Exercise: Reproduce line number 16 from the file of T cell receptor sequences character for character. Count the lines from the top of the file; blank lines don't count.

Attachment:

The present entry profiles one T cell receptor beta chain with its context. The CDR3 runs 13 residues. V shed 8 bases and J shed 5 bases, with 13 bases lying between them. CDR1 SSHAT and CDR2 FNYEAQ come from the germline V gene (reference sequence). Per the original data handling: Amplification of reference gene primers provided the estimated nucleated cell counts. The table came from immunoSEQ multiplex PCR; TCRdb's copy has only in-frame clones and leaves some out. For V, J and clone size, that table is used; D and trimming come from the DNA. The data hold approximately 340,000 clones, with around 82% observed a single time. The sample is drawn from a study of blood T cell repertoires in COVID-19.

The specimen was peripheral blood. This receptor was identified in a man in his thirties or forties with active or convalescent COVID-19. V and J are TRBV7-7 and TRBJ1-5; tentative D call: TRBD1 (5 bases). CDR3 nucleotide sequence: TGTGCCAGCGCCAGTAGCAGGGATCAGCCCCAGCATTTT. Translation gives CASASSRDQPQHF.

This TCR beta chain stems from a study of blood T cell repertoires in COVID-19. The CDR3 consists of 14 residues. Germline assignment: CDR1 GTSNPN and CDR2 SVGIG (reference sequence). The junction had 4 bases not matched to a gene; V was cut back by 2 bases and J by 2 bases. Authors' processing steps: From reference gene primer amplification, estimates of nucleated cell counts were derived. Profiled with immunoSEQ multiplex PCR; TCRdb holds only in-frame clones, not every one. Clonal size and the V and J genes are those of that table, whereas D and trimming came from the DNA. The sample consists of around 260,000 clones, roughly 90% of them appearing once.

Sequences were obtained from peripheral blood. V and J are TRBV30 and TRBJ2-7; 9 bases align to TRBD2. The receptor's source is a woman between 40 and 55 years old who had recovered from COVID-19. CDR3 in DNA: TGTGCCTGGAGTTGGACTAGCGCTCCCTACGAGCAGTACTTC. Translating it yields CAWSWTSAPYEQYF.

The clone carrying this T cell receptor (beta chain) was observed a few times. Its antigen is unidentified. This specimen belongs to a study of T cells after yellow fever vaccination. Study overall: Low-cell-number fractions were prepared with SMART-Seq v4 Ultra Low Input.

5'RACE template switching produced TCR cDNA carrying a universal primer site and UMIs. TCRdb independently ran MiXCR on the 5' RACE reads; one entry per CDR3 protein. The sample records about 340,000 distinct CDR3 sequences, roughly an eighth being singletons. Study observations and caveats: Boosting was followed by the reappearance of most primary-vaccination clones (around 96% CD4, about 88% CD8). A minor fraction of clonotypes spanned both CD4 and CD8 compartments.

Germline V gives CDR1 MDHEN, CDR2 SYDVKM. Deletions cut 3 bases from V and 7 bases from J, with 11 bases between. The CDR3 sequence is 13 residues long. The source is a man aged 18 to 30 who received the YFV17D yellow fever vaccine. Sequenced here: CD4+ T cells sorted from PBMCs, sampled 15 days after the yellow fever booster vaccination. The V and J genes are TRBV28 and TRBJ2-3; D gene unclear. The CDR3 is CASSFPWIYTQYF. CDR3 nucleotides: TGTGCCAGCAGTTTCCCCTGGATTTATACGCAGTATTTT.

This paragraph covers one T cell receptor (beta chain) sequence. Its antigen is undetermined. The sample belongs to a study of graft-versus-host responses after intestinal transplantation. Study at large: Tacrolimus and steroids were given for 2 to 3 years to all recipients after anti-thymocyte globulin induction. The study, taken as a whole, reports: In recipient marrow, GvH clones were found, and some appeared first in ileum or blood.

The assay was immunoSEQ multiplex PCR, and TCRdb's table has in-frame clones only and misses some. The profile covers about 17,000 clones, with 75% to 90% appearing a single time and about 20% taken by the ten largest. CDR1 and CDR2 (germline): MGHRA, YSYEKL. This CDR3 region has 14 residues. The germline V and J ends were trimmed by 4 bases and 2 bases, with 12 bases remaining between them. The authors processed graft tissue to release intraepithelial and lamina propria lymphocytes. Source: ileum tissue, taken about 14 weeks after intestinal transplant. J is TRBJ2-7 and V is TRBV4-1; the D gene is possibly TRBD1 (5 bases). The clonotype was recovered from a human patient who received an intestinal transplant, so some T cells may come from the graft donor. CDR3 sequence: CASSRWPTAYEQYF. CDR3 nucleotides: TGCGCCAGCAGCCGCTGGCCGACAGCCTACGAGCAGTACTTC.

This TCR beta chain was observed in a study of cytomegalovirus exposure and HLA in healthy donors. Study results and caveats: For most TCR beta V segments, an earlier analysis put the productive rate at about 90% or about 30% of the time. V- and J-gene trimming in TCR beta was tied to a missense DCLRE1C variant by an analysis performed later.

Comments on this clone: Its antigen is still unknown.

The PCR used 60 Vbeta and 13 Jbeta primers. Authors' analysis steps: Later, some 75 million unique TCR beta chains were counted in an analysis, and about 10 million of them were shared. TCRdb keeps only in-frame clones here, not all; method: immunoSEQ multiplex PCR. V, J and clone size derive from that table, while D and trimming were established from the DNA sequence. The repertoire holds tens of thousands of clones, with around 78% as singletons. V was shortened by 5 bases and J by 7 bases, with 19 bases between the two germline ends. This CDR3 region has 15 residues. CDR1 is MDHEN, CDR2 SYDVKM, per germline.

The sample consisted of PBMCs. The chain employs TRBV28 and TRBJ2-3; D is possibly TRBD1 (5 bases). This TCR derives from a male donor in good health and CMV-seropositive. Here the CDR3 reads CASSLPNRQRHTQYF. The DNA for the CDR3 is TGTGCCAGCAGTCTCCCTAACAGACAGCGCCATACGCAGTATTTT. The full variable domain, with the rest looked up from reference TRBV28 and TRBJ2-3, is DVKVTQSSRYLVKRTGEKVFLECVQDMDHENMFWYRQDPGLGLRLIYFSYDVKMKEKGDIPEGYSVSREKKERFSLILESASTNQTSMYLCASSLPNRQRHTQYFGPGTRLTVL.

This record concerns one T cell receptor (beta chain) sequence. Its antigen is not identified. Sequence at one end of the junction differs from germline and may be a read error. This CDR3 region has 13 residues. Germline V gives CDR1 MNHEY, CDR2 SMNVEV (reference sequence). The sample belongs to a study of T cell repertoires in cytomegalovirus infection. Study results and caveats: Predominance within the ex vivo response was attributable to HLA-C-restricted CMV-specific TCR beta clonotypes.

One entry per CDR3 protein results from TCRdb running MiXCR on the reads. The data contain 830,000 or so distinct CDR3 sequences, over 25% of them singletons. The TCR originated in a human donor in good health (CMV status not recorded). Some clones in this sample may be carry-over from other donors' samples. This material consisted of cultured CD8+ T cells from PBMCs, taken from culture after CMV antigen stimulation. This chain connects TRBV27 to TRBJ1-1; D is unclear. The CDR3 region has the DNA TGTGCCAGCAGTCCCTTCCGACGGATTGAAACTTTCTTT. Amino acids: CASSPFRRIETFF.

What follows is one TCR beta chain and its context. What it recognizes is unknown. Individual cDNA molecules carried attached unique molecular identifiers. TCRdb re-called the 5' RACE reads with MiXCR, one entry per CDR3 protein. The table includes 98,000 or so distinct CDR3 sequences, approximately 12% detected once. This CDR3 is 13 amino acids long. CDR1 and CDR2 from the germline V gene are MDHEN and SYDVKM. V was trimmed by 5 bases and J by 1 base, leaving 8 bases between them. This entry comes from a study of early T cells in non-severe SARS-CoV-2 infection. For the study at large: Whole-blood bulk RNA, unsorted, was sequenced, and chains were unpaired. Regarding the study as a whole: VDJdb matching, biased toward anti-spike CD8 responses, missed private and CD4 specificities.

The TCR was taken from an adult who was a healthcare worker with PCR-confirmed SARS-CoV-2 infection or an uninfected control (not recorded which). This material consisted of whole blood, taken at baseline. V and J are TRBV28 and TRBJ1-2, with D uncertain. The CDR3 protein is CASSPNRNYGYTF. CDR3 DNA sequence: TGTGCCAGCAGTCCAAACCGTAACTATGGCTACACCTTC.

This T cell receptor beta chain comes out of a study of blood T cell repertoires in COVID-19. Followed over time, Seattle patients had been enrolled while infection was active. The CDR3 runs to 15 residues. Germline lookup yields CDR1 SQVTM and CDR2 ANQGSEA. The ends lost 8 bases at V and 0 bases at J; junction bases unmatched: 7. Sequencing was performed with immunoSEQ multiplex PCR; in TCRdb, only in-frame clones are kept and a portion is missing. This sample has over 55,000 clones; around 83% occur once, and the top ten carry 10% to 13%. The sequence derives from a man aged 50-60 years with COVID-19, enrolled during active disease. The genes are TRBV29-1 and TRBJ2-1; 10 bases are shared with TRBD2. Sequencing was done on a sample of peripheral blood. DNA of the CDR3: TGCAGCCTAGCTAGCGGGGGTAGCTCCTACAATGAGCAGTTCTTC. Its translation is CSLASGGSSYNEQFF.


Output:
What follows is one TCR beta chain and its context. What it recognizes is unknown. Individual cDNA molecules carried attached unique molecular identifiers. TCRdb re-called the 5' RACE reads with MiXCR, one entry per CDR3 protein. The table includes 98,000 or so distinct CDR3 sequences, approximately 12% detected once. This CDR3 is 13 amino acids long. CDR1 and CDR2 from the germline V gene are MDHEN and SYDVKM. V was trimmed by 5 bases and J by 1 base, leaving 8 bases between them. This entry comes from a study of early T cells in non-severe SARS-CoV-2 infection. For the study at large: Whole-blood bulk RNA, unsorted, was sequenced, and chains were unpaired. Regarding the study as a whole: VDJdb matching, biased toward anti-spike CD8 responses, missed private and CD4 specificities.